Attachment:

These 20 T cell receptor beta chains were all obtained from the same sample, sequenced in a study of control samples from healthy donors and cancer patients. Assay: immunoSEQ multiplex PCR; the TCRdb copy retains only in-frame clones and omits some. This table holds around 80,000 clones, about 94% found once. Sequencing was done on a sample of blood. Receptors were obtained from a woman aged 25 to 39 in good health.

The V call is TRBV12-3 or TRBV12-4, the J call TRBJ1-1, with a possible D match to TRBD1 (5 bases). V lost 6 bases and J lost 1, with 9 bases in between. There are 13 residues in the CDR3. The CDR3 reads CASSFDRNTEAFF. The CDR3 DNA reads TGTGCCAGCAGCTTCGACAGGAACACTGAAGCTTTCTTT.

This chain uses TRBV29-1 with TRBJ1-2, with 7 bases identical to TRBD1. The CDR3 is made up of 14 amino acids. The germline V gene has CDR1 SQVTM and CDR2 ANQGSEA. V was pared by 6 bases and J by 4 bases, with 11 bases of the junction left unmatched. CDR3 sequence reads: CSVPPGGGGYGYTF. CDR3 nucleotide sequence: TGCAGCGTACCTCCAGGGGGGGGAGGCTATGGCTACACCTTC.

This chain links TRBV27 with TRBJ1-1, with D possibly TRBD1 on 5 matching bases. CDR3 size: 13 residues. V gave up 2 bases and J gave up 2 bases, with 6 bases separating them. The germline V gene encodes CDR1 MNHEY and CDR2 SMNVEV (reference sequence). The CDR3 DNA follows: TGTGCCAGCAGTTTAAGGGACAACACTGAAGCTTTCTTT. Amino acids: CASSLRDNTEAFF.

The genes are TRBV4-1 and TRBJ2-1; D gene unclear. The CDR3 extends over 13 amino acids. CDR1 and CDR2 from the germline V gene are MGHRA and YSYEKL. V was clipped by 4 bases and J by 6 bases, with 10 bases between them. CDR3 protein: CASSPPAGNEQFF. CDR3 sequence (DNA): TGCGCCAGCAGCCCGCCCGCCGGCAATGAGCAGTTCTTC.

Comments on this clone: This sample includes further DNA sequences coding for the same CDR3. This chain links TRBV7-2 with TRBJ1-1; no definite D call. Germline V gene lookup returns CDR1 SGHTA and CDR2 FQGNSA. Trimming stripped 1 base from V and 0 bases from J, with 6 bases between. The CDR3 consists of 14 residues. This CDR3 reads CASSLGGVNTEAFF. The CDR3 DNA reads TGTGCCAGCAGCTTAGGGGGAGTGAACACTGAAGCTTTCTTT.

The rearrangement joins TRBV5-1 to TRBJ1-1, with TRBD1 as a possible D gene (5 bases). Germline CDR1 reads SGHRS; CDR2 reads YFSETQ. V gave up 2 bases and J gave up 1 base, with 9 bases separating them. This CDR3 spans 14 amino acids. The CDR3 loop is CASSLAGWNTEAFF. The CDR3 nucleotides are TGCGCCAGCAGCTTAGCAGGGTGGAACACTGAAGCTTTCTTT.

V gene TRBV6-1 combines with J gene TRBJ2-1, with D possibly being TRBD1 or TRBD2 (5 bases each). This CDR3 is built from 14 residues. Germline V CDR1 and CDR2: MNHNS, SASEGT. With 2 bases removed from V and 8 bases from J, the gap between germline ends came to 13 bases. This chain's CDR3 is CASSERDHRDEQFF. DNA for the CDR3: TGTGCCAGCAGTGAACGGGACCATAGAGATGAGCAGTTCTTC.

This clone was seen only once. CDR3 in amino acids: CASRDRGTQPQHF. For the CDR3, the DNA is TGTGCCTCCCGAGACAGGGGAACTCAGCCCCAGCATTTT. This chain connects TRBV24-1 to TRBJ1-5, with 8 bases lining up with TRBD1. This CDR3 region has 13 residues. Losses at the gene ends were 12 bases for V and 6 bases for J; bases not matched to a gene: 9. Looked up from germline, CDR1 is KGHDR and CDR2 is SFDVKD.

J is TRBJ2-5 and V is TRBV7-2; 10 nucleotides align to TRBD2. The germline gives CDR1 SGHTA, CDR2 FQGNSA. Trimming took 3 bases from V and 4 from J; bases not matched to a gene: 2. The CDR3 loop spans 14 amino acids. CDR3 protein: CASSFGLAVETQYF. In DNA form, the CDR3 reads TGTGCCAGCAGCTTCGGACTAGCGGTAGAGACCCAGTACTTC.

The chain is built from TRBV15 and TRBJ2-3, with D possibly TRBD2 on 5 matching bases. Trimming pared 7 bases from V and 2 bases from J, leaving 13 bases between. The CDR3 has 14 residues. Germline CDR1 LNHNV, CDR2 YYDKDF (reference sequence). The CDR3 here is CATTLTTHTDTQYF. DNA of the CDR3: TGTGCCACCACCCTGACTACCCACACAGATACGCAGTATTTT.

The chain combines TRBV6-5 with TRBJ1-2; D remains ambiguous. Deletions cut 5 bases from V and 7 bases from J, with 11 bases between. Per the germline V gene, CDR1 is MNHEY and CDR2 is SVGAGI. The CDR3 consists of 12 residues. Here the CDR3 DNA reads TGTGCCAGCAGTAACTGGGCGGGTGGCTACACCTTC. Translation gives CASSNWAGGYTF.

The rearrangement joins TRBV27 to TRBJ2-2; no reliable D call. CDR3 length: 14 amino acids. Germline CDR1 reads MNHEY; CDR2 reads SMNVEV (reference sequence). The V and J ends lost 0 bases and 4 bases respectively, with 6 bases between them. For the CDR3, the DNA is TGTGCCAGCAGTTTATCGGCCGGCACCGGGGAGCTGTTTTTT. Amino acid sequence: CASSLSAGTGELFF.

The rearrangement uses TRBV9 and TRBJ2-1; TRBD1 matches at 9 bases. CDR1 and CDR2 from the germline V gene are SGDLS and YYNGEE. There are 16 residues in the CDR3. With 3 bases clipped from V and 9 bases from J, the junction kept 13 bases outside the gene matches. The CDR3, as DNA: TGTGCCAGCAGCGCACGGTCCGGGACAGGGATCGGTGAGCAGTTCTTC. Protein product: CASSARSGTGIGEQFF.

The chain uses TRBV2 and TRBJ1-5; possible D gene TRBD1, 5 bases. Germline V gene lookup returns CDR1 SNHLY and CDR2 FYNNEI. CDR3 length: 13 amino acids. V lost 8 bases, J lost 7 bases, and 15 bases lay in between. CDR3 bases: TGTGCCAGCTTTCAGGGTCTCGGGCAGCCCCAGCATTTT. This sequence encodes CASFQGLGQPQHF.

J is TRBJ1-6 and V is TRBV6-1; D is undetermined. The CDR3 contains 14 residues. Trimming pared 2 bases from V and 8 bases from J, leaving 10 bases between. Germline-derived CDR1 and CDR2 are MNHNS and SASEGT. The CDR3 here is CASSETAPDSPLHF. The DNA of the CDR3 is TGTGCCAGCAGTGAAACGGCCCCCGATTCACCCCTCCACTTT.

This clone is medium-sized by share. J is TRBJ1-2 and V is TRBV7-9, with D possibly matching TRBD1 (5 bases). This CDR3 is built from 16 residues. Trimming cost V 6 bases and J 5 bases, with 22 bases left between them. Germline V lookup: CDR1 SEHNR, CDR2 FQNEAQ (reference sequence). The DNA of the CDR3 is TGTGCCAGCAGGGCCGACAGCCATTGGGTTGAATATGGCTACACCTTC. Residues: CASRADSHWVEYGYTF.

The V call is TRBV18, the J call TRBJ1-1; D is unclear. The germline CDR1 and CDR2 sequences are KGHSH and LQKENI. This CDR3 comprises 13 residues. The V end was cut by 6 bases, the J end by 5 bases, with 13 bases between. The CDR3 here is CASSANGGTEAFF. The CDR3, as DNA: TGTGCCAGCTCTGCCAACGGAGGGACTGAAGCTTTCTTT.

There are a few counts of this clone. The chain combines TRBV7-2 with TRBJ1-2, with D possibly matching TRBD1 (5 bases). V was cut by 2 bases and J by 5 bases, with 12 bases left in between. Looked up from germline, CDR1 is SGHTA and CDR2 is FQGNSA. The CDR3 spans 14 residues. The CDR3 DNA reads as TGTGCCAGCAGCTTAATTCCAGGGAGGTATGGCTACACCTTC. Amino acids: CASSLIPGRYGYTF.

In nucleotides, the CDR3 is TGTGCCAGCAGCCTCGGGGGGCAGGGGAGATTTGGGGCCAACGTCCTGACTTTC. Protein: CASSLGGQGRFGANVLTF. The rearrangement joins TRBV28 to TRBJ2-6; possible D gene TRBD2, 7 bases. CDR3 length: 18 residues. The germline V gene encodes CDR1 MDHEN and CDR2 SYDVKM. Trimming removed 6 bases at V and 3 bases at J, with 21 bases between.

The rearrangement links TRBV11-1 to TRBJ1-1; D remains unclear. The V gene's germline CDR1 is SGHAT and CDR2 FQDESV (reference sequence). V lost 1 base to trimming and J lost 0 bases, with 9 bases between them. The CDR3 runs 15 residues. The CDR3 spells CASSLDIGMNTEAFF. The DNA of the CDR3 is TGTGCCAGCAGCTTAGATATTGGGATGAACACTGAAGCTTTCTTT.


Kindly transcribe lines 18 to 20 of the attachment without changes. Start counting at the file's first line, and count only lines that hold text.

The V call is TRBV18, the J call TRBJ1-1; D is unclear. The germline CDR1 and CDR2 sequences are KGHSH and LQKENI. This CDR3 comprises 13 residues. The V end was cut by 6 bases, the J end by 5 bases, with 13 bases between. The CDR3 here is CASSANGGTEAFF. The CDR3, as DNA: TGTGCCAGCTCTGCCAACGGAGGGACTGAAGCTTTCTTT.

There are a few counts of this clone. The chain combines TRBV7-2 with TRBJ1-2, with D possibly matching TRBD1 (5 bases). V was cut by 2 bases and J by 5 bases, with 12 bases left in between. Looked up from germline, CDR1 is SGHTA and CDR2 is FQGNSA. The CDR3 spans 14 residues. The CDR3 DNA reads as TGTGCCAGCAGCTTAATTCCAGGGAGGTATGGCTACACCTTC. Amino acids: CASSLIPGRYGYTF.

In nucleotides, the CDR3 is TGTGCCAGCAGCCTCGGGGGGCAGGGGAGATTTGGGGCCAACGTCCTGACTTTC. Protein: CASSLGGQGRFGANVLTF. The rearrangement joins TRBV28 to TRBJ2-6; possible D gene TRBD2, 7 bases. CDR3 length: 18 residues. The germline V gene encodes CDR1 MDHEN and CDR2 SYDVKM. Trimming removed 6 bases at V and 3 bases at J, with 21 bases between.